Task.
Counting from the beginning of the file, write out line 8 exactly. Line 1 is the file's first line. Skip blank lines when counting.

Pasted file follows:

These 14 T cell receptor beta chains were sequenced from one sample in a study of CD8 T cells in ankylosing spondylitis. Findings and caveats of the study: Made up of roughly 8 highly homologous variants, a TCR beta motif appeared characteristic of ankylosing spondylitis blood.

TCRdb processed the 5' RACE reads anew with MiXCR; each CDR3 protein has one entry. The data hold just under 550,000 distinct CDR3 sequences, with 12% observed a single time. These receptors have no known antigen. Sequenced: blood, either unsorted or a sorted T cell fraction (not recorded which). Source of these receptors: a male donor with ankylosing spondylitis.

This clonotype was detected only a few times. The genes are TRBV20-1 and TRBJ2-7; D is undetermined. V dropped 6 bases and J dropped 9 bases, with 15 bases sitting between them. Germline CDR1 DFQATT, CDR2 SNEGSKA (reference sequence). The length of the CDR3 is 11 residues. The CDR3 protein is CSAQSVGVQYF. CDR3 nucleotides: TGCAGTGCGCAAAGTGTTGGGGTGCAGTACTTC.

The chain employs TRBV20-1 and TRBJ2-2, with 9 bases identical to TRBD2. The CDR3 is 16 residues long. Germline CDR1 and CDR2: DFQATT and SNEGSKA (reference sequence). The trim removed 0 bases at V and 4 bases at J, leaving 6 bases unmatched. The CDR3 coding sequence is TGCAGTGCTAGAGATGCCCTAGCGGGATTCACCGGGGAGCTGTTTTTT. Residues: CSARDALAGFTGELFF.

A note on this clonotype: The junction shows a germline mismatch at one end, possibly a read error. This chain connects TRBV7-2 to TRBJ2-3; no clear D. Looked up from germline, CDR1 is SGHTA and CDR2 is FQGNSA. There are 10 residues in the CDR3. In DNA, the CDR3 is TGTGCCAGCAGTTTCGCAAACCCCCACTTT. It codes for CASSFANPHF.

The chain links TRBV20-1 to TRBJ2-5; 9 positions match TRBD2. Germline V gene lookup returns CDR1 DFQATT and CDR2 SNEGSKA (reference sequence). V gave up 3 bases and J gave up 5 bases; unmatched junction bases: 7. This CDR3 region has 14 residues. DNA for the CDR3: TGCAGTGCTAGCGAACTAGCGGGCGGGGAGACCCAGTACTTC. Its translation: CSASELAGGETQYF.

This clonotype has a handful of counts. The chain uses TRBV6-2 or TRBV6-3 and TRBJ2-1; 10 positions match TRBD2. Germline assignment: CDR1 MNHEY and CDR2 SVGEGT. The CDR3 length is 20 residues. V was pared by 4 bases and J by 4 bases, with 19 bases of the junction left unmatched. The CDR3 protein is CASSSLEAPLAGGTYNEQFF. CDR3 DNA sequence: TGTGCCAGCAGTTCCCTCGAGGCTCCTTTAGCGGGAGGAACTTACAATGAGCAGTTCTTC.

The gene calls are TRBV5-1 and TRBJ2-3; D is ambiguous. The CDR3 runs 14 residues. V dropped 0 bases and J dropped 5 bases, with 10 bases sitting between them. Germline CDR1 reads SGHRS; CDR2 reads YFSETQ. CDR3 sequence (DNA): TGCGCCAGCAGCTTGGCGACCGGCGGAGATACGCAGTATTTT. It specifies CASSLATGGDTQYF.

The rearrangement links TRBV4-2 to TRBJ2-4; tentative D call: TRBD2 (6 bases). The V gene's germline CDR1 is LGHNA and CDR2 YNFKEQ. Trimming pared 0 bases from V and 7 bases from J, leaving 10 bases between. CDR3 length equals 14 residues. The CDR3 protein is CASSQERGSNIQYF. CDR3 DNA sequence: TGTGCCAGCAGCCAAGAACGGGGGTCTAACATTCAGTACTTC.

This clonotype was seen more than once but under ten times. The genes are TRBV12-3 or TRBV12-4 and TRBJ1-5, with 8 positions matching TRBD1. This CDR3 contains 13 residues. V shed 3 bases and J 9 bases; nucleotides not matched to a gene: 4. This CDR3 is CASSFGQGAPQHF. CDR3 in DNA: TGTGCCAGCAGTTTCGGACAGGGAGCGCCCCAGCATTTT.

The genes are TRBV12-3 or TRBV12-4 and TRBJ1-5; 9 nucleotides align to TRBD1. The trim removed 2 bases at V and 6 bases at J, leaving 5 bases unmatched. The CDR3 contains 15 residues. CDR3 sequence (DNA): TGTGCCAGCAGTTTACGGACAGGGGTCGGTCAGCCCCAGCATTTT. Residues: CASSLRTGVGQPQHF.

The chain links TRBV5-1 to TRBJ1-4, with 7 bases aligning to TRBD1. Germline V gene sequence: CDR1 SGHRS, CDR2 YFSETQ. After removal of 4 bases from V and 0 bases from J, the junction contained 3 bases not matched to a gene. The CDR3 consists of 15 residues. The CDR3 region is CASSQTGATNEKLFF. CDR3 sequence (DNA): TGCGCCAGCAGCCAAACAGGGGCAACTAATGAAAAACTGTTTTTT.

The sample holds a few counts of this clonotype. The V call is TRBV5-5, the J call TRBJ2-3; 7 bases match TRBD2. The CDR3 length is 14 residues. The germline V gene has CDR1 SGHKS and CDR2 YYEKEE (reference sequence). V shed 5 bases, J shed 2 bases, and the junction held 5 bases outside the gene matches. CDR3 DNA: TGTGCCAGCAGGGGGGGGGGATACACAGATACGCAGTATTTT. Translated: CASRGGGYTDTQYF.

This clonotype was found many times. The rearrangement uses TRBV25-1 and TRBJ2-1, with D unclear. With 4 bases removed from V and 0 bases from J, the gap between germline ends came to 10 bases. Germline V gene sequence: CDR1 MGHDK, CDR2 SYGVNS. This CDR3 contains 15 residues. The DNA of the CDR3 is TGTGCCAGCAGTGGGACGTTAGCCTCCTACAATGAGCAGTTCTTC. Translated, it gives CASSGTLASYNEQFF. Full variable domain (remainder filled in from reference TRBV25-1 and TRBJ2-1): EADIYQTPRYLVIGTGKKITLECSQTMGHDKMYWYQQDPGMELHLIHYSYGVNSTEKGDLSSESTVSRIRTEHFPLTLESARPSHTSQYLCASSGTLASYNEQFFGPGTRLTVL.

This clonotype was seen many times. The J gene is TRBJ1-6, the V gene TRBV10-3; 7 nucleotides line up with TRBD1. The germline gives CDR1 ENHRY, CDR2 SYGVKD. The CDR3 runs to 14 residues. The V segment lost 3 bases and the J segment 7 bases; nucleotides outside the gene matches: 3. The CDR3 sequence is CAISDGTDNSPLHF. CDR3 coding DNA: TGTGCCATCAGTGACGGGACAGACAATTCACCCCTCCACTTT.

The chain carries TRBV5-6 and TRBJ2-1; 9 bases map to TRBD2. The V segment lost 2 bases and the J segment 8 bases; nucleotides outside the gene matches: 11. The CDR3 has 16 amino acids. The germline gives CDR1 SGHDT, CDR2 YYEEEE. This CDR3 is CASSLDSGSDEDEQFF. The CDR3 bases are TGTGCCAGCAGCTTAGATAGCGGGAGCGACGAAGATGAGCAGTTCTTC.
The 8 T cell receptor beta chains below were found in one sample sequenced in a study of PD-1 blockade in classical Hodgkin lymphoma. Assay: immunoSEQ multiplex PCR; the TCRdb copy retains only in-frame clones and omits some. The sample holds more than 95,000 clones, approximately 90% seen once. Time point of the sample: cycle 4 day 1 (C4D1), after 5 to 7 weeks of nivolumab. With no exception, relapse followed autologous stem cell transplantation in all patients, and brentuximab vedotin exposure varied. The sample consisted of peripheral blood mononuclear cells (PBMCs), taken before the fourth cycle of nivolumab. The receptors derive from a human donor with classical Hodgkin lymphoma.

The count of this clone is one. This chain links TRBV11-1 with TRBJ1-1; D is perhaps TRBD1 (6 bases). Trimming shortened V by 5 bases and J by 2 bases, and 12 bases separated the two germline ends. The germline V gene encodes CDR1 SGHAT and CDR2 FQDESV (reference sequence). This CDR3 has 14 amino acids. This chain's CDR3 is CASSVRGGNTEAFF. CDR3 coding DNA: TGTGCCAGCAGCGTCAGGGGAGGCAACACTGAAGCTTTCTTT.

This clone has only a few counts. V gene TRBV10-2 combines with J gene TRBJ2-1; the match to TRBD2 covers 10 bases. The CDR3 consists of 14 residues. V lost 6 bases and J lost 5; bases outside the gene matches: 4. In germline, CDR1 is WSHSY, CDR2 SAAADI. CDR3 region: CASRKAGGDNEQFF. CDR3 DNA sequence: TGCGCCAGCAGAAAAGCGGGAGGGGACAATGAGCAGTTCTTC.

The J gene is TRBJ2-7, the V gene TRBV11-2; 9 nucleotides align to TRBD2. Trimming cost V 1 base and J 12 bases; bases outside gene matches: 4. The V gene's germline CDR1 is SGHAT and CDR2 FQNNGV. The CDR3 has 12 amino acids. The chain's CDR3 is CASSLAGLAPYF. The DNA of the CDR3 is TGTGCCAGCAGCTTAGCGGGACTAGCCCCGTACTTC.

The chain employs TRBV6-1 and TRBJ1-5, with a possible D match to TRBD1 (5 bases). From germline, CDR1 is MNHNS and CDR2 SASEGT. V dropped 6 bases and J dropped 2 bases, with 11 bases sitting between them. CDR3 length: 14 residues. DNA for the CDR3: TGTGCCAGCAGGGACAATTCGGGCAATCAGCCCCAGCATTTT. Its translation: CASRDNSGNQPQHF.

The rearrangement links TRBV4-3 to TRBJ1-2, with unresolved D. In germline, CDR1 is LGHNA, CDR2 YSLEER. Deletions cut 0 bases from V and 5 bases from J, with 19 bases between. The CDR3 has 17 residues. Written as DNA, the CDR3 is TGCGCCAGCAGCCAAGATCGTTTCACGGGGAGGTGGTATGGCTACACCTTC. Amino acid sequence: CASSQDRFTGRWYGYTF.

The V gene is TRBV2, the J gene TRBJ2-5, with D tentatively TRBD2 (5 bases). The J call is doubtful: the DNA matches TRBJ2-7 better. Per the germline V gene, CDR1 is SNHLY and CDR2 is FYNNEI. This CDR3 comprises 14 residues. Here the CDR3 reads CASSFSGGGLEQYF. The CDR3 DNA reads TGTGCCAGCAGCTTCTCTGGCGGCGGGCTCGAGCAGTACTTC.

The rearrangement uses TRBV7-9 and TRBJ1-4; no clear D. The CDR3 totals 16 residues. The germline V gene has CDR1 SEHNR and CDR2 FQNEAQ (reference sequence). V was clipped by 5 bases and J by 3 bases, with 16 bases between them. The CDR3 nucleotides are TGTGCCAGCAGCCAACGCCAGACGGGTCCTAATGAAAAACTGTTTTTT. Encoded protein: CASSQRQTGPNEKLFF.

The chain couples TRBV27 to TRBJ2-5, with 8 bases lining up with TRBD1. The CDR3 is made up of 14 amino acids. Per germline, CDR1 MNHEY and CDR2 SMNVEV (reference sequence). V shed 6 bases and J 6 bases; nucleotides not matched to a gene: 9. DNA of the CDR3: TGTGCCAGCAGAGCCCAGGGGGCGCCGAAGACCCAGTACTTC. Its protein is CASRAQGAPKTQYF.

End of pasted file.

The gene calls are TRBV5-1 and TRBJ2-3; D is ambiguous. The CDR3 runs 14 residues. V dropped 0 bases and J dropped 5 bases, with 10 bases sitting between them. Germline CDR1 reads SGHRS; CDR2 reads YFSETQ. CDR3 sequence (DNA): TGCGCCAGCAGCTTGGCGACCGGCGGAGATACGCAGTATTTT. It specifies CASSLATGGDTQYF.